I have a 2D image that i want to use to cut into a 3D mesh while leaving it closed (basically cut straight through it, and close it by generating vertices in both places it cut, front and back, to close the hole). The shape i'm cutting through is a manifold and i'm wondering if there's an easy & fast way to do it considering the shape is very high resolution (3K texture).

  • The 2D Shape in the image is closed but complex (probably thouthand of points vectorized)
  • The target mesh is a closed mesh, the odd case of intersecting with an edge of the mesh can be ignored in my case so the shape will either not intersect at all or intersect with 2 points (front and back of the mesh).

I guess i could simply vectorize the shape and then create a mesh from that and do a mesh-mesh intersection but i'm wondering if there's an easier / faster way to do it directly from the source texture.

  • \$\begingroup\$ How precise does your cutting need to be with regards to the shape of the "cutter"? One thing you could do to reduce complexity is to generate a simpler mesh for the 2d by sampling the texture radially to find the furthest point from the center. For example, start at 0 (say straight up), sample the distance to the center and add as point to new mesh, move 45 degrees sample, repeat. As for the cutting, if you allow some inaccuracy you just do a check that the size of the simple 2d mesh is big enough, and just do a plane intersection? \$\endgroup\$ – MistaGiggles Jul 3 '15 at 13:35
  • \$\begingroup\$ @MistaGiggles It needs to be very precise, most likely close to 1 vertex per pixel in the original texture's shape. And the point where it intersect has to be very precise (i'm not looking for a yes/no answer to does it intersect, but for where to outline the mesh). This doesn't need to be realtime at all and will run on a pretty massive server, i'm just wondering if i missed something obvious i could do that would be more efficient than generating a mesh and doing a mesh-mesh colision \$\endgroup\$ – Ronan Thibaudau Jul 3 '15 at 13:38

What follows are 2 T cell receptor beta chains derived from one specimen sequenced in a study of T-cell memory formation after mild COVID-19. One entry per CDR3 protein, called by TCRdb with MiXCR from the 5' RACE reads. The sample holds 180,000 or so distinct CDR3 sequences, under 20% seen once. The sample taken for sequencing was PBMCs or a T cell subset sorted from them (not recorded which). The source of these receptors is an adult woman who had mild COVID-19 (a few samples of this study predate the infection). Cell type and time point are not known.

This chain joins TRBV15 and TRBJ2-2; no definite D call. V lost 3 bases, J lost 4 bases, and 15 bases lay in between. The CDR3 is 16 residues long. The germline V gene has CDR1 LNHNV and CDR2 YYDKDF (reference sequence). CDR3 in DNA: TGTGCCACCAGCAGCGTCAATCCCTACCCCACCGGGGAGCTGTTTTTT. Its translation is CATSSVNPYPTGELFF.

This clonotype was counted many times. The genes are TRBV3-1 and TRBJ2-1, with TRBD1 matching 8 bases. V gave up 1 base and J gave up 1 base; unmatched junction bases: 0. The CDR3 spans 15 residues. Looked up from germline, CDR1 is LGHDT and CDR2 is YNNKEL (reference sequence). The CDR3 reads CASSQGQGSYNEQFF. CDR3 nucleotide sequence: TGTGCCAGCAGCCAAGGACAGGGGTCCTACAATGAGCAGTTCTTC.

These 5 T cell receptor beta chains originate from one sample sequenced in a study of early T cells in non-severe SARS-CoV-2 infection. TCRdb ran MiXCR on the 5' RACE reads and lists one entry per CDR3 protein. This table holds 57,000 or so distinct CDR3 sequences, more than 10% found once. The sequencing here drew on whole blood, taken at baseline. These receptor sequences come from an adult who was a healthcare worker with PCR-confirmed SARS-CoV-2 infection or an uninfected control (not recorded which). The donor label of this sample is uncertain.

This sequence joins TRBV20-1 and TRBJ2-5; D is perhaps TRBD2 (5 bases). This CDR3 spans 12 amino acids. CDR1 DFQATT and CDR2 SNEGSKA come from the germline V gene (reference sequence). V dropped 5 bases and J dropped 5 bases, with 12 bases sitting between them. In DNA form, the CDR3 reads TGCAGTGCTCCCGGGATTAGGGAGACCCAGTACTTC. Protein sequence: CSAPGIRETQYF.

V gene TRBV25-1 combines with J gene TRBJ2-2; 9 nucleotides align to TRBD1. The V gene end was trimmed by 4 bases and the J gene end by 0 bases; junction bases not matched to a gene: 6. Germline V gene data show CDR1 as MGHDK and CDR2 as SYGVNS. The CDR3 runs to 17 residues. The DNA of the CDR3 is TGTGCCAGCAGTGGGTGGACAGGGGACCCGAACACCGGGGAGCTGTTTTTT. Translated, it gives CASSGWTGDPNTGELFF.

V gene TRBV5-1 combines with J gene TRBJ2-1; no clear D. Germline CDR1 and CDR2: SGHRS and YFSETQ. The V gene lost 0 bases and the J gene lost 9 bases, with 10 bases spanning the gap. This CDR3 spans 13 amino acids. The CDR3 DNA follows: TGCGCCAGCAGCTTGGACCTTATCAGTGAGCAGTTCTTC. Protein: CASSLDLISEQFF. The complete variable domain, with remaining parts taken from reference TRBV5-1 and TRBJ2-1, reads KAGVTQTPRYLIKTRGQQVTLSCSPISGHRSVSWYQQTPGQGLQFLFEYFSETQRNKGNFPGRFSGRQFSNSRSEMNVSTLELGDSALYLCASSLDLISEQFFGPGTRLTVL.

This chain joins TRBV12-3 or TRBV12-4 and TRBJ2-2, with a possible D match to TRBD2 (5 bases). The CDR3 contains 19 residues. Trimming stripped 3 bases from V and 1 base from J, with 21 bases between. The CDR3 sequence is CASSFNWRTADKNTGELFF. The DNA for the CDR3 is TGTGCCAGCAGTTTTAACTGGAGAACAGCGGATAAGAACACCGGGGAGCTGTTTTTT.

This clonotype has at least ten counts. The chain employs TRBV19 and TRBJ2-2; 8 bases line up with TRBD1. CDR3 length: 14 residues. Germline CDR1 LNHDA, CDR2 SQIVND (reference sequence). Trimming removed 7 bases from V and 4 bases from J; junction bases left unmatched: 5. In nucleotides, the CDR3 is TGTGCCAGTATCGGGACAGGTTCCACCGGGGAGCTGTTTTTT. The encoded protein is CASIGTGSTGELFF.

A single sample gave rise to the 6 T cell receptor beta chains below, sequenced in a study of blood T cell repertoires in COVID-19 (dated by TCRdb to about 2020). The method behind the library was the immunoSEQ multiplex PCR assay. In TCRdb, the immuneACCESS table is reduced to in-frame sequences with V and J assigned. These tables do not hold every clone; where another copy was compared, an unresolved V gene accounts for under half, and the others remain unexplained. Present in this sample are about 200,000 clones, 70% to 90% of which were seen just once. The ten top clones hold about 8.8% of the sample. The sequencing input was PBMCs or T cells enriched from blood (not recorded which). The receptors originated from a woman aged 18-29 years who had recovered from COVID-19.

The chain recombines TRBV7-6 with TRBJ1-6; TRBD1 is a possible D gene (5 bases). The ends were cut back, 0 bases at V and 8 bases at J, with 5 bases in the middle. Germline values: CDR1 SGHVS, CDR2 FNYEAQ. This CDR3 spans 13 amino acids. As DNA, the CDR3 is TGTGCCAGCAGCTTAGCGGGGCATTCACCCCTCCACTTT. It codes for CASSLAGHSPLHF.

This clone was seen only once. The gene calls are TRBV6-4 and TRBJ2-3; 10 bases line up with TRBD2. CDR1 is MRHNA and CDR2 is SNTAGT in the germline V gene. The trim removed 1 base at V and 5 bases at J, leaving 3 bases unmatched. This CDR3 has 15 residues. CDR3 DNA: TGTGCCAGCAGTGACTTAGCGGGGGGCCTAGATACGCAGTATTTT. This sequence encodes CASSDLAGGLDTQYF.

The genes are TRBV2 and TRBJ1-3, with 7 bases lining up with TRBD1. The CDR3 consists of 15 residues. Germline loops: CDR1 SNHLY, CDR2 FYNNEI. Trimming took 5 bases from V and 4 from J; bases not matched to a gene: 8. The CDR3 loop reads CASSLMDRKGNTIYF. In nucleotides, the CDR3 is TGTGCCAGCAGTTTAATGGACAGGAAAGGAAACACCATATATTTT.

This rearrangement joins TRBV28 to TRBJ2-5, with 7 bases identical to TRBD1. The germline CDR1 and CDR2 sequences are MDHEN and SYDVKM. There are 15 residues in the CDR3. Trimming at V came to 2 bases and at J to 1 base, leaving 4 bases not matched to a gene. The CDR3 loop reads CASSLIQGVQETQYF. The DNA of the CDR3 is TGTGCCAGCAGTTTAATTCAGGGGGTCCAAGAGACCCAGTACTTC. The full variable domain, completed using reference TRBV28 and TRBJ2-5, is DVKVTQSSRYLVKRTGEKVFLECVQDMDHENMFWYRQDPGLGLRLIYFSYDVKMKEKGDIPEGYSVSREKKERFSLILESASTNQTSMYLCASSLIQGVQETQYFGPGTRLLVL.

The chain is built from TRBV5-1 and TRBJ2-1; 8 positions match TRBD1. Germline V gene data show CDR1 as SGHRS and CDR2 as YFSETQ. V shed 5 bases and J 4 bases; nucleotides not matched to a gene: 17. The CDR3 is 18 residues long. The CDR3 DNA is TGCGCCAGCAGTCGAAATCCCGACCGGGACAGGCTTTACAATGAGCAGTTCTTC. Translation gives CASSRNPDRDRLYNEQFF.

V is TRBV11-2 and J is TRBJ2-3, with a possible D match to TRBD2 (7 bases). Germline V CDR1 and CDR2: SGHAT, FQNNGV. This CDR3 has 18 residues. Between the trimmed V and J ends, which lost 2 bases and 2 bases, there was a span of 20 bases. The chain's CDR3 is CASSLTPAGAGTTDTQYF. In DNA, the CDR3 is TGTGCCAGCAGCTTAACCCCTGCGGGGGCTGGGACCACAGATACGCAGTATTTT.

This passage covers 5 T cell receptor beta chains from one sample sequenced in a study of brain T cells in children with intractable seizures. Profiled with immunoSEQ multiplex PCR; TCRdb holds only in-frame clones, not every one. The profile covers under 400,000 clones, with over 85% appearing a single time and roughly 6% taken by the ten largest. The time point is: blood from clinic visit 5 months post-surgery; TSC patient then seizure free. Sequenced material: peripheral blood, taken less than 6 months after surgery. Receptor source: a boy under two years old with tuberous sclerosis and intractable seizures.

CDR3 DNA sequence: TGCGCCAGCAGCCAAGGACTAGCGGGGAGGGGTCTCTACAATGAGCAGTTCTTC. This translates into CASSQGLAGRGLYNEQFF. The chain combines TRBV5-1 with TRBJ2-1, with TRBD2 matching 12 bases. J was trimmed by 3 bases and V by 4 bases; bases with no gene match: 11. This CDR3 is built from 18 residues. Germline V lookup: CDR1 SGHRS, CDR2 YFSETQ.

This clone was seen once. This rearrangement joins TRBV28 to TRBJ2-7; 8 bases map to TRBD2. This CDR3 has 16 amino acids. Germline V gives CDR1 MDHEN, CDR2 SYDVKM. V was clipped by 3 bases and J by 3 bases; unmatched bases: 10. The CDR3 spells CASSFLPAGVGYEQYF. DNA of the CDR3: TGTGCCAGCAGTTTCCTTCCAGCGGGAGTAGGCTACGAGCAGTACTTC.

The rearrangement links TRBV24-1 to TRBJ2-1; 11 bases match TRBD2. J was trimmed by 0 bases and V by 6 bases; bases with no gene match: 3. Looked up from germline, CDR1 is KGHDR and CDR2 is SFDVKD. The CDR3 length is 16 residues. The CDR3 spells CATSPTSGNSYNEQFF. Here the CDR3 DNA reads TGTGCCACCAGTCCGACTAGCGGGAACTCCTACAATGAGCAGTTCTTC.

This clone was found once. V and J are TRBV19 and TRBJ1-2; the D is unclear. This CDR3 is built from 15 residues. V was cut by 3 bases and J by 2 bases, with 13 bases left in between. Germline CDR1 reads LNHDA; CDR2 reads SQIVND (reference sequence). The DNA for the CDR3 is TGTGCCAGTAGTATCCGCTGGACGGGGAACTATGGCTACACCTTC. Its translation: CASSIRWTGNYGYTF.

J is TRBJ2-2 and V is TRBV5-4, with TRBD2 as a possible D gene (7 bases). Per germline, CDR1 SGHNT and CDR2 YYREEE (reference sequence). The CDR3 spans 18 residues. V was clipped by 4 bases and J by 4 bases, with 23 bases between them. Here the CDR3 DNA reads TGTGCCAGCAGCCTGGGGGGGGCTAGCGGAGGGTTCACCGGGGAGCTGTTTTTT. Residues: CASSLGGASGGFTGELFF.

• \$\begingroup\$ If your accuracy is that fine grained, you may benefit from doing the cut in voxel space. The method I'm imagining would be to voxelise the mesh to the precision you need (you can treat the texture data as voxel data directly), perform a subtraction on the voxel data and tesselate back to a mesh. The reason I suggest this is that the mesh->voxel and voxel->mesh operations are highly parallelisable and would allow you to take advantage of a lot of processing power. \$\endgroup\$ – MistaGiggles Jul 3 '15 at 14:09
  • \$\begingroup\$ Sounds too complex and i definately don't have the voxel knowledge to do this. I'm hoping for something simpler than my original solution, not more complex as i have to do it all (third party libraries are a no-no) \$\endgroup\$ – Ronan Thibaudau Jul 3 '15 at 14:14

Does it need to truly "Cut out" the mesh", or just look cut out? You don't mention the scenario so I'm going to assume that simply "looking cut out" would be adequate, and I'll assume this is something that happens during Runtime and not something that is compiled in.

So, going with the assumption that it only needs to look this way, not affect the mesh itself:

I would use a special Alpha texture that is applied to the model in the shape that you desire, then apply it to the model in the same way you would apply a Blood Splotch. Treat this alpha the way you'd like (which may simply be to act "Clear".)

I do anticipate some odd work around looking at it from an angle, but I don't know what you're trying to accomplish yet. Hopefully this gives you a different approach to the problem and gets you into a helpful head-space.

  • \$\begingroup\$ I actually need to cut it, the goal is to change the actual mesh for further processing, it’s not rendered on screen at any time. \$\endgroup\$ – Ronan Thibaudau May 7 '18 at 18:30

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